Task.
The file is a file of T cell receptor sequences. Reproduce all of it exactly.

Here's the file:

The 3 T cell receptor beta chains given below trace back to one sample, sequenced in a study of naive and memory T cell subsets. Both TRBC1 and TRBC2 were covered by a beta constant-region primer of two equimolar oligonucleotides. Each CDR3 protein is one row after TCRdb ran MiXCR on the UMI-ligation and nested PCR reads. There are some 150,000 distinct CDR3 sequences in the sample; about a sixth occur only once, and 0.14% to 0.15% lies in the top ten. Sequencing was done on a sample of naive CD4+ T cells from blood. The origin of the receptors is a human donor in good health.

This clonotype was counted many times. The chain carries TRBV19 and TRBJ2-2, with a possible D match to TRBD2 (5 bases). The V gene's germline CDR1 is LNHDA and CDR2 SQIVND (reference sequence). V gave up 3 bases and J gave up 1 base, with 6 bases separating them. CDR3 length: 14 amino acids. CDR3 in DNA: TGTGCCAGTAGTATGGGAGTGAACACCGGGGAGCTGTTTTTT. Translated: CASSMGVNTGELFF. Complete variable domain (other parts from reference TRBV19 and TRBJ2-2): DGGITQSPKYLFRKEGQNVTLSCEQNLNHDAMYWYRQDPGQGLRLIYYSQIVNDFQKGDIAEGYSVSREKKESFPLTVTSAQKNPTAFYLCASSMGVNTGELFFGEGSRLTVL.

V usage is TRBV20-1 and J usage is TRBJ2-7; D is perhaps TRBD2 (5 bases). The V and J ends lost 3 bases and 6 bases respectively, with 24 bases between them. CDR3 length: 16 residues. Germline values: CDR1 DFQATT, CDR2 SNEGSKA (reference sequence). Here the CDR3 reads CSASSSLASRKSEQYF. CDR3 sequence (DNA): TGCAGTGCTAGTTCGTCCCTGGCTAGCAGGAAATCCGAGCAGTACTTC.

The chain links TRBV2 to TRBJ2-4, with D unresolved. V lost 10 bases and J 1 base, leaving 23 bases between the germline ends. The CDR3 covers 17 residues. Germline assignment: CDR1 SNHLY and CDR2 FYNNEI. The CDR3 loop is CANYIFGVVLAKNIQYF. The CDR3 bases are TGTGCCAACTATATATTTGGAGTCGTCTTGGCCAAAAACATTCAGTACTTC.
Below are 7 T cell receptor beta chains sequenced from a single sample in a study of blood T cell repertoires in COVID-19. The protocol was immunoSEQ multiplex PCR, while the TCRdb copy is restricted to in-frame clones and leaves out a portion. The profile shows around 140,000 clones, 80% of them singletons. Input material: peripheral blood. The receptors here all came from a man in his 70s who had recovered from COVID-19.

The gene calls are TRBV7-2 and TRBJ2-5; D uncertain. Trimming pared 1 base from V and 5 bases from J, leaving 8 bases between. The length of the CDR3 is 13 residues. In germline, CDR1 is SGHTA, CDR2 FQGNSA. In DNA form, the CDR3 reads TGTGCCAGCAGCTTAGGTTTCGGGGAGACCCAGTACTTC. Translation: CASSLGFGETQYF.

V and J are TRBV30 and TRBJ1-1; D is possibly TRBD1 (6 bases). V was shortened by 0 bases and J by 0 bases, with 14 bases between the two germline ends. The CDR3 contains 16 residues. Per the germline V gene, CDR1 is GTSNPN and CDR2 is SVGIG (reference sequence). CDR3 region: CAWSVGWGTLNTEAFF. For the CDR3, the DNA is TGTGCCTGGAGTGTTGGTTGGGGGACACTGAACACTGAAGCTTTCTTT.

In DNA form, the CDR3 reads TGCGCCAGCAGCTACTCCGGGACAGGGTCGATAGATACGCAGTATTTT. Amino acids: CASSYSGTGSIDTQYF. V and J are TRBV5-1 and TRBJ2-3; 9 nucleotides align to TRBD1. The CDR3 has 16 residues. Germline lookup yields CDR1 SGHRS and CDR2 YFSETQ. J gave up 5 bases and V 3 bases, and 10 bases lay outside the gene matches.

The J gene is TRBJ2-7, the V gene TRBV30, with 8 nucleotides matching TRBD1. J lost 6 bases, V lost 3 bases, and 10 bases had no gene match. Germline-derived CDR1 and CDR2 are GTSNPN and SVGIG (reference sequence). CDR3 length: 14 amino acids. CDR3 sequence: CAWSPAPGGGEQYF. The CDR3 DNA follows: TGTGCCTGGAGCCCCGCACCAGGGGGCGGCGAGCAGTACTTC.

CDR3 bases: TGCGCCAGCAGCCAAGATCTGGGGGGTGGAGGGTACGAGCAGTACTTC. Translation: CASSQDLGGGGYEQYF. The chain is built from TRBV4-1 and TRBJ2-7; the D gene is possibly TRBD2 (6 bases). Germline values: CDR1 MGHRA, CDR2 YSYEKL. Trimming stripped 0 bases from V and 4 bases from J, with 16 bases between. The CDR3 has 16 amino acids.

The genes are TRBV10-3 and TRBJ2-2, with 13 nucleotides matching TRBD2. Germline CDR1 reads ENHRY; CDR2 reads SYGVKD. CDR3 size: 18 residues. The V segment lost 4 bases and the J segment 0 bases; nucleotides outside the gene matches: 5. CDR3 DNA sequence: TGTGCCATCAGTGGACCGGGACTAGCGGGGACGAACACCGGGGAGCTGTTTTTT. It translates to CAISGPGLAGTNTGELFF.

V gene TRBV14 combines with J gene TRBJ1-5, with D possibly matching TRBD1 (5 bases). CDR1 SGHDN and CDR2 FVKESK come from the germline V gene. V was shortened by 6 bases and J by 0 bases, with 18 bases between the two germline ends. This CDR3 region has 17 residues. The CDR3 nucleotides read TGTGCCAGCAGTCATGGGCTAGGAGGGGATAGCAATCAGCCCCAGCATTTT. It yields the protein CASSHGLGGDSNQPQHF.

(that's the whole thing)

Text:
The 3 T cell receptor beta chains given below trace back to one sample, sequenced in a study of naive and memory T cell subsets. Both TRBC1 and TRBC2 were covered by a beta constant-region primer of two equimolar oligonucleotides. Each CDR3 protein is one row after TCRdb ran MiXCR on the UMI-ligation and nested PCR reads. There are some 150,000 distinct CDR3 sequences in the sample; about a sixth occur only once, and 0.14% to 0.15% lies in the top ten. Sequencing was done on a sample of naive CD4+ T cells from blood. The origin of the receptors is a human donor in good health.

This clonotype was counted many times. The chain carries TRBV19 and TRBJ2-2, with a possible D match to TRBD2 (5 bases). The V gene's germline CDR1 is LNHDA and CDR2 SQIVND (reference sequence). V gave up 3 bases and J gave up 1 base, with 6 bases separating them. CDR3 length: 14 amino acids. CDR3 in DNA: TGTGCCAGTAGTATGGGAGTGAACACCGGGGAGCTGTTTTTT. Translated: CASSMGVNTGELFF. Complete variable domain (other parts from reference TRBV19 and TRBJ2-2): DGGITQSPKYLFRKEGQNVTLSCEQNLNHDAMYWYRQDPGQGLRLIYYSQIVNDFQKGDIAEGYSVSREKKESFPLTVTSAQKNPTAFYLCASSMGVNTGELFFGEGSRLTVL.

V usage is TRBV20-1 and J usage is TRBJ2-7; D is perhaps TRBD2 (5 bases). The V and J ends lost 3 bases and 6 bases respectively, with 24 bases between them. CDR3 length: 16 residues. Germline values: CDR1 DFQATT, CDR2 SNEGSKA (reference sequence). Here the CDR3 reads CSASSSLASRKSEQYF. CDR3 sequence (DNA): TGCAGTGCTAGTTCGTCCCTGGCTAGCAGGAAATCCGAGCAGTACTTC.

The chain links TRBV2 to TRBJ2-4, with D unresolved. V lost 10 bases and J 1 base, leaving 23 bases between the germline ends. The CDR3 covers 17 residues. Germline assignment: CDR1 SNHLY and CDR2 FYNNEI. The CDR3 loop is CANYIFGVVLAKNIQYF. The CDR3 bases are TGTGCCAACTATATATTTGGAGTCGTCTTGGCCAAAAACATTCAGTACTTC.
Below are 7 T cell receptor beta chains sequenced from a single sample in a study of blood T cell repertoires in COVID-19. The protocol was immunoSEQ multiplex PCR, while the TCRdb copy is restricted to in-frame clones and leaves out a portion. The profile shows around 140,000 clones, 80% of them singletons. Input material: peripheral blood. The receptors here all came from a man in his 70s who had recovered from COVID-19.

The gene calls are TRBV7-2 and TRBJ2-5; D uncertain. Trimming pared 1 base from V and 5 bases from J, leaving 8 bases between. The length of the CDR3 is 13 residues. In germline, CDR1 is SGHTA, CDR2 FQGNSA. In DNA form, the CDR3 reads TGTGCCAGCAGCTTAGGTTTCGGGGAGACCCAGTACTTC. Translation: CASSLGFGETQYF.

V and J are TRBV30 and TRBJ1-1; D is possibly TRBD1 (6 bases). V was shortened by 0 bases and J by 0 bases, with 14 bases between the two germline ends. The CDR3 contains 16 residues. Per the germline V gene, CDR1 is GTSNPN and CDR2 is SVGIG (reference sequence). CDR3 region: CAWSVGWGTLNTEAFF. For the CDR3, the DNA is TGTGCCTGGAGTGTTGGTTGGGGGACACTGAACACTGAAGCTTTCTTT.

In DNA form, the CDR3 reads TGCGCCAGCAGCTACTCCGGGACAGGGTCGATAGATACGCAGTATTTT. Amino acids: CASSYSGTGSIDTQYF. V and J are TRBV5-1 and TRBJ2-3; 9 nucleotides align to TRBD1. The CDR3 has 16 residues. Germline lookup yields CDR1 SGHRS and CDR2 YFSETQ. J gave up 5 bases and V 3 bases, and 10 bases lay outside the gene matches.

The J gene is TRBJ2-7, the V gene TRBV30, with 8 nucleotides matching TRBD1. J lost 6 bases, V lost 3 bases, and 10 bases had no gene match. Germline-derived CDR1 and CDR2 are GTSNPN and SVGIG (reference sequence). CDR3 length: 14 amino acids. CDR3 sequence: CAWSPAPGGGEQYF. The CDR3 DNA follows: TGTGCCTGGAGCCCCGCACCAGGGGGCGGCGAGCAGTACTTC.

CDR3 bases: TGCGCCAGCAGCCAAGATCTGGGGGGTGGAGGGTACGAGCAGTACTTC. Translation: CASSQDLGGGGYEQYF. The chain is built from TRBV4-1 and TRBJ2-7; the D gene is possibly TRBD2 (6 bases). Germline values: CDR1 MGHRA, CDR2 YSYEKL. Trimming stripped 0 bases from V and 4 bases from J, with 16 bases between. The CDR3 has 16 amino acids.

The genes are TRBV10-3 and TRBJ2-2, with 13 nucleotides matching TRBD2. Germline CDR1 reads ENHRY; CDR2 reads SYGVKD. CDR3 size: 18 residues. The V segment lost 4 bases and the J segment 0 bases; nucleotides outside the gene matches: 5. CDR3 DNA sequence: TGTGCCATCAGTGGACCGGGACTAGCGGGGACGAACACCGGGGAGCTGTTTTTT. It translates to CAISGPGLAGTNTGELFF.

V gene TRBV14 combines with J gene TRBJ1-5, with D possibly matching TRBD1 (5 bases). CDR1 SGHDN and CDR2 FVKESK come from the germline V gene. V was shortened by 6 bases and J by 0 bases, with 18 bases between the two germline ends. This CDR3 region has 17 residues. The CDR3 nucleotides read TGTGCCAGCAGTCATGGGCTAGGAGGGGATAGCAATCAGCCCCAGCATTTT. It yields the protein CASSHGLGGDSNQPQHF.